Why We Should Avoid Hyperbole in Church Communications - Great blog by media guru Thelma Bowlen! I found myself guilty of a few of the things she was mentioning and I’m glad she shared her thoughts. Check it out if you want to maximize your communication.
What I Learned From Disciplining My Kids - Another parenting blog, this time from our good friend, Thammie Sy! She is married to Dennis, our senior pastor in Victory Greenhills and they both have tons of great content on their sites. His list of blogs was the source of three of these links in this list. This blog gives a cute story, with a very powerful lesson at the end also.
Being a Pastor is a Strange Thing - Paolo Punzalan, Ate Jenn’s husband and executive pastor of Victory Fort, reblogs this amusing but insightful description of a pastor’s job. I really liked how it was able to gather different perspectives from the Bible and put them together nicely. You can really only do this job by the power of the Holy Spirit. Insightful readers will see that some of these aren’t just for pastors but for anyone who works and needs God’s power to do it. Original here.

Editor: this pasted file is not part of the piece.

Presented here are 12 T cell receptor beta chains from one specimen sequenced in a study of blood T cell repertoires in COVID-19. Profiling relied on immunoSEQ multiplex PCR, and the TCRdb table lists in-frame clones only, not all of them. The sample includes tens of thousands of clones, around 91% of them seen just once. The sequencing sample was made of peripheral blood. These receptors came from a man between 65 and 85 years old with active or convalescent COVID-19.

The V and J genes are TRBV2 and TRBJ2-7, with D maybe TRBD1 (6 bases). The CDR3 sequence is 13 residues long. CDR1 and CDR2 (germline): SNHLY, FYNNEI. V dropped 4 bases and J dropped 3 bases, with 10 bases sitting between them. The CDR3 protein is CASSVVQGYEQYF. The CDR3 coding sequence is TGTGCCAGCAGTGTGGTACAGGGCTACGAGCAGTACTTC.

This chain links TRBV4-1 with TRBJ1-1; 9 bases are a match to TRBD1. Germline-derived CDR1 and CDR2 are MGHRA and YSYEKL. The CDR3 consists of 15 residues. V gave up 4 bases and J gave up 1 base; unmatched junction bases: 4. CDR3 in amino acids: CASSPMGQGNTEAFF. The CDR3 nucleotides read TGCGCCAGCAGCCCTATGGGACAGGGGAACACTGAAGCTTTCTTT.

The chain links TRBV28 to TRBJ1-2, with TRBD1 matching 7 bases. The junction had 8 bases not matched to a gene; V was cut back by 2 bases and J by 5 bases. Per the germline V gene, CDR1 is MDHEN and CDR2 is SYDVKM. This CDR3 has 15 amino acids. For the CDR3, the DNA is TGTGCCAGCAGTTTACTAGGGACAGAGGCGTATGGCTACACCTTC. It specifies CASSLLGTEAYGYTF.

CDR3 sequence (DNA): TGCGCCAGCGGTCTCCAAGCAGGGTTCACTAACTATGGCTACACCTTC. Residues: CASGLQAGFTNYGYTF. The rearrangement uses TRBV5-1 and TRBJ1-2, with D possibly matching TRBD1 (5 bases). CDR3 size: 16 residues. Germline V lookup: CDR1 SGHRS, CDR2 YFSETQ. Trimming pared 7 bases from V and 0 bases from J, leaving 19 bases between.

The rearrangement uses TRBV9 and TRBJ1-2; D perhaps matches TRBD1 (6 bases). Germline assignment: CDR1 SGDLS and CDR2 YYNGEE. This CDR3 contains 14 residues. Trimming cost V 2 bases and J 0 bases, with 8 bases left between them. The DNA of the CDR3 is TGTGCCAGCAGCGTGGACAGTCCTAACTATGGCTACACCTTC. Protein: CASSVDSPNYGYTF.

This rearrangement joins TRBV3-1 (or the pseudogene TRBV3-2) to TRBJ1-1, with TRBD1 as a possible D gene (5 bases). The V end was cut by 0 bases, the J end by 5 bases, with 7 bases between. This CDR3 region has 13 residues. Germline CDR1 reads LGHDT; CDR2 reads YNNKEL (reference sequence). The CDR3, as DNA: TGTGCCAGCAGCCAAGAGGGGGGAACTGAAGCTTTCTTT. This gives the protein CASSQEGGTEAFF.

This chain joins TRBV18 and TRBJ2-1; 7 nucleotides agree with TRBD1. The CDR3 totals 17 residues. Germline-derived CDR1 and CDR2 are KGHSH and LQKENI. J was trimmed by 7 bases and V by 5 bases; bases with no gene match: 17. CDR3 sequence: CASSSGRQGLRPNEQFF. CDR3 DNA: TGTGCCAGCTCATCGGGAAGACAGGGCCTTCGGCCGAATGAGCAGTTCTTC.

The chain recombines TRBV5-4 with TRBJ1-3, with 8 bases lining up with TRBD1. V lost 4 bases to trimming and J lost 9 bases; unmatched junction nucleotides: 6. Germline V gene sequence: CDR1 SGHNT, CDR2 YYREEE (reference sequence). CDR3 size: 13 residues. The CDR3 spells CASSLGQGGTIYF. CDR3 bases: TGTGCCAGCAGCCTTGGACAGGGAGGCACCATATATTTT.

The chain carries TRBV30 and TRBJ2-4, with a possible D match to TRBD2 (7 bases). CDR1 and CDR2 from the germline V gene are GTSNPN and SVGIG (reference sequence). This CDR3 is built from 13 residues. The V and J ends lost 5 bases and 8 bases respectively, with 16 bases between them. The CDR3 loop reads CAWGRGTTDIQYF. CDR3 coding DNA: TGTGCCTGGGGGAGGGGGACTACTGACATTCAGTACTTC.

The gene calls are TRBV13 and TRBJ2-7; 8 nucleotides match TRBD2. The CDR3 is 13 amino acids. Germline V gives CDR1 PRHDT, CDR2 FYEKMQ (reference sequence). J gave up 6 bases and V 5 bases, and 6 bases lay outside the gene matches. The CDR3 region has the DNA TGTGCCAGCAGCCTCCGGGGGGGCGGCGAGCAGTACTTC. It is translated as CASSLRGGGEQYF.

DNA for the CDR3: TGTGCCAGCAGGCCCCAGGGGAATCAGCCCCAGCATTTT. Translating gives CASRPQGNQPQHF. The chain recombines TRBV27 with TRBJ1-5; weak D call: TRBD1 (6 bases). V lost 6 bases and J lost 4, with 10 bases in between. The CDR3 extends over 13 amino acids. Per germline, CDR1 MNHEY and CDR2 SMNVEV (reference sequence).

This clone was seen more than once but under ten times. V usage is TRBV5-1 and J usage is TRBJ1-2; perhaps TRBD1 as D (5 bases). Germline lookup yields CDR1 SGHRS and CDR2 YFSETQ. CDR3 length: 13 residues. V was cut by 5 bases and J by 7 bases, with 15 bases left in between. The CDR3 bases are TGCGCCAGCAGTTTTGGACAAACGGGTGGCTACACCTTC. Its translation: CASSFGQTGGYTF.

Unequally Yoked – An ardent atheist blogger is won over by the Gospel and now blogs about her journey of faith. She explains here process here. I liked her tone of honesty and openness.
Video of our Mt. Bulusan climb a.k.a. the only video on the internet of me singing – My wife has tirelessly edited some of the footage from our recent Mt. Bulusan climb. Check it out to see our experience climbing that inactive volcano. Things to watch out for: the shot with a near-perfect circular rainbow looking downward at the clouds, the wild berries shown by our guide, Ate Virgie, and of course, my song number at the end. 1000 points to whoever can identify the movie the song is from.